The Sultan hosted extravagant parties at his house complete with loud music and strong incense.  The morning after one of these parties, neighbors thought the house was eerily quiet.  When the milk cart tried to make it’s daily delivery, no one answered.
Local authorities became concerned and decided to break in.  When they smashed through the front door, people found the almost decapitated body of the Sultan on a couch and the corpses of five young women from his harem posed around him.
No one ever discovered who committed the crime.  But locals suspected it was either pirates who robbed the richly furnished mansion and killed all the witnesses, or the sultan’s brother sent assassins to avenge some unknown transgression.
As fascinating as this story is, the details in it are not historically accurate and there are no written records to substantiate any of it.
The Gardette-LePrete house was named after the man who built the home, Joseph Coulon Gardette, and the man he sold it to, Jean Baptiste LePrete.  Gardette purchased the land on which the house was built in 1836 then sold it to LePrete in 1839.  That means the mansion was not standing in 1792, when the events in the above story were supposed to have taken place.  Also, there are no records of a brutal murder, like the one described above, happening in New Orleans about this time.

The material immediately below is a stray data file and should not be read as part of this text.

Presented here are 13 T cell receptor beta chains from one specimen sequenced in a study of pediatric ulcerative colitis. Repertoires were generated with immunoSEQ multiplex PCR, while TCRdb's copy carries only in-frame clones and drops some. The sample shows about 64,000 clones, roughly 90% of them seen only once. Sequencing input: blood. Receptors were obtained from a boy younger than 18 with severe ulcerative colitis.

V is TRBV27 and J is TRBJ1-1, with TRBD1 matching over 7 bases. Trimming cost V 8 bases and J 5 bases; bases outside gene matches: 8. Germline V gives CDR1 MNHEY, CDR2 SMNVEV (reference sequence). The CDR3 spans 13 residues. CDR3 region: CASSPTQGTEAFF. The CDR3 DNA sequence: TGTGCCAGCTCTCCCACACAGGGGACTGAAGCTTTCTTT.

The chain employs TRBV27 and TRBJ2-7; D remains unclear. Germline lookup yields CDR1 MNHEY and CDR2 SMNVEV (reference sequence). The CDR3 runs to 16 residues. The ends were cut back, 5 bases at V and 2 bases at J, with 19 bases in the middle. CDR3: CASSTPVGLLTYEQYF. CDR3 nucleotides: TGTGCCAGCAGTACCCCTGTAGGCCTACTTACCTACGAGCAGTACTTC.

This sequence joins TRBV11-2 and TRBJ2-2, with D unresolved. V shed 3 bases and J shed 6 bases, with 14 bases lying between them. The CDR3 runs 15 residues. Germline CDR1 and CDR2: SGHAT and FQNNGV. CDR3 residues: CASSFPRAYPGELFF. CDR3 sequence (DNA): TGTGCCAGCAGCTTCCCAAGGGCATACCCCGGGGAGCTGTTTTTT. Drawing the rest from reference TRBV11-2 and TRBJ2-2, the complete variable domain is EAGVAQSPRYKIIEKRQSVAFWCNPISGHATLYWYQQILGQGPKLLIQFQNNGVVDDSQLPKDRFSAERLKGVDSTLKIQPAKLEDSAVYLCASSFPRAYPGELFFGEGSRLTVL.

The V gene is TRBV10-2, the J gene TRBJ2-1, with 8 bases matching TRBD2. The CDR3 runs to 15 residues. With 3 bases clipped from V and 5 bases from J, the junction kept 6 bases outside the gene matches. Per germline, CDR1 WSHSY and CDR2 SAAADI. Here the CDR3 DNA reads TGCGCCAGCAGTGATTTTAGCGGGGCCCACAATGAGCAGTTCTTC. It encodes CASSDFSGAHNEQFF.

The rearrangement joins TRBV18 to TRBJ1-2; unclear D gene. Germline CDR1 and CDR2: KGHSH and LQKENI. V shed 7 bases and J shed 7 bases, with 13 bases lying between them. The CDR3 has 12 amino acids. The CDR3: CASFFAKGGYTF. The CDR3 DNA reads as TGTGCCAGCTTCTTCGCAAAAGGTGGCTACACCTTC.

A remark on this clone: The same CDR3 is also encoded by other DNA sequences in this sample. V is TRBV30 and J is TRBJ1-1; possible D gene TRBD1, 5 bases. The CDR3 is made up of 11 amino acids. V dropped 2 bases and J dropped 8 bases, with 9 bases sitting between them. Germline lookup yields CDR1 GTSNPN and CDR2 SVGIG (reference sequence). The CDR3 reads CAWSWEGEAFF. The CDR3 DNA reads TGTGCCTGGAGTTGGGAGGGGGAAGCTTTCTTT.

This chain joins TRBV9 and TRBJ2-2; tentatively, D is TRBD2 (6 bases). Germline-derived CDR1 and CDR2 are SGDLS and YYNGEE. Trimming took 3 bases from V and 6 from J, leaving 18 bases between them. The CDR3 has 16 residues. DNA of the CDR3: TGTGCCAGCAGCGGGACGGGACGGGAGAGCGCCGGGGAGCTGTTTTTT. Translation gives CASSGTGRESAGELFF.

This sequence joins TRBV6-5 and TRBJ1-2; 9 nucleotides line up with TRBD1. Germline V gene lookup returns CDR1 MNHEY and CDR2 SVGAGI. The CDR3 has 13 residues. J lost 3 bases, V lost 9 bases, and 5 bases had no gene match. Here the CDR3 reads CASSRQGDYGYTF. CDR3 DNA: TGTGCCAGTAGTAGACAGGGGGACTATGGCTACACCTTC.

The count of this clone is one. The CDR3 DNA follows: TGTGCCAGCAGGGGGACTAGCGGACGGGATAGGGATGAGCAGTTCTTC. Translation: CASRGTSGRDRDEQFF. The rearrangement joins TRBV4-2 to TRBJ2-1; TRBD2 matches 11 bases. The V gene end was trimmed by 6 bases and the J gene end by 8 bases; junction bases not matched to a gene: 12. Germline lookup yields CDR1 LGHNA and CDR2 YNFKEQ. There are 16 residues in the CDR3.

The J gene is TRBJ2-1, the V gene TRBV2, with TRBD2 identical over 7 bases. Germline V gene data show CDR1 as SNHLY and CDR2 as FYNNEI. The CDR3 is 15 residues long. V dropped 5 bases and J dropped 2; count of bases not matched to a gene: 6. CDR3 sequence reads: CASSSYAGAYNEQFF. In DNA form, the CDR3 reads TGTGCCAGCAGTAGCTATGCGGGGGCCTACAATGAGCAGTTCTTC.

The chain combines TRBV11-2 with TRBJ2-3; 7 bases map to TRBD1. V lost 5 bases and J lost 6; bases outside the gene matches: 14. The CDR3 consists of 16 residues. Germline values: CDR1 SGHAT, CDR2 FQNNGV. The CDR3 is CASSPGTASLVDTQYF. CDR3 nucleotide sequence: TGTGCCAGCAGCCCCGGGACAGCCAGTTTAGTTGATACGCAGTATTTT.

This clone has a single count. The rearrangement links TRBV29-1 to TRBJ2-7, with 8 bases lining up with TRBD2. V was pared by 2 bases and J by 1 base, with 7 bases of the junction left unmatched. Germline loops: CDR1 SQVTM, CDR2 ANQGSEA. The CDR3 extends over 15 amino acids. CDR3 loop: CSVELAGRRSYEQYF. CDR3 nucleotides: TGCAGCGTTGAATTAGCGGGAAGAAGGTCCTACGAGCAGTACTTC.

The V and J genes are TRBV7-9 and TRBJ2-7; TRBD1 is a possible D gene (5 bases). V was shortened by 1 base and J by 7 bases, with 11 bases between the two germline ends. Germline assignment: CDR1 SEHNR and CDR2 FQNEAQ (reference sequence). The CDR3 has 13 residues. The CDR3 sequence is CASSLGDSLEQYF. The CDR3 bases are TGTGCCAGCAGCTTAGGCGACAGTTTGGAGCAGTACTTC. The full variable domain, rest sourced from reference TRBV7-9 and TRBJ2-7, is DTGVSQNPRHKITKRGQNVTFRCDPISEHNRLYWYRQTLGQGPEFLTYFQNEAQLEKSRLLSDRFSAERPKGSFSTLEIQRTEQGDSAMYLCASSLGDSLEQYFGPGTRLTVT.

Photo of the exterior of the Gardette-LePrete Mansion taken in 2011. Image credit: Reading Tom via Flickr.

The earliest version of this legend that I can find comes from a chapter in History of Louisiana by Charles Gayarré, published in 1866, about the origins of a date tree known as the “Tree of the Dead.”  This date tree was on the corner of Dauphine and Orleans Streets, which is, coincidentally, where thGardette-LePrete mansion is locatedBut this story never names the house or its owner.  It simply refers to it as “a small but comfortable house with a pretty garden, then existing at the corner of Orleans and Dauphine streets.”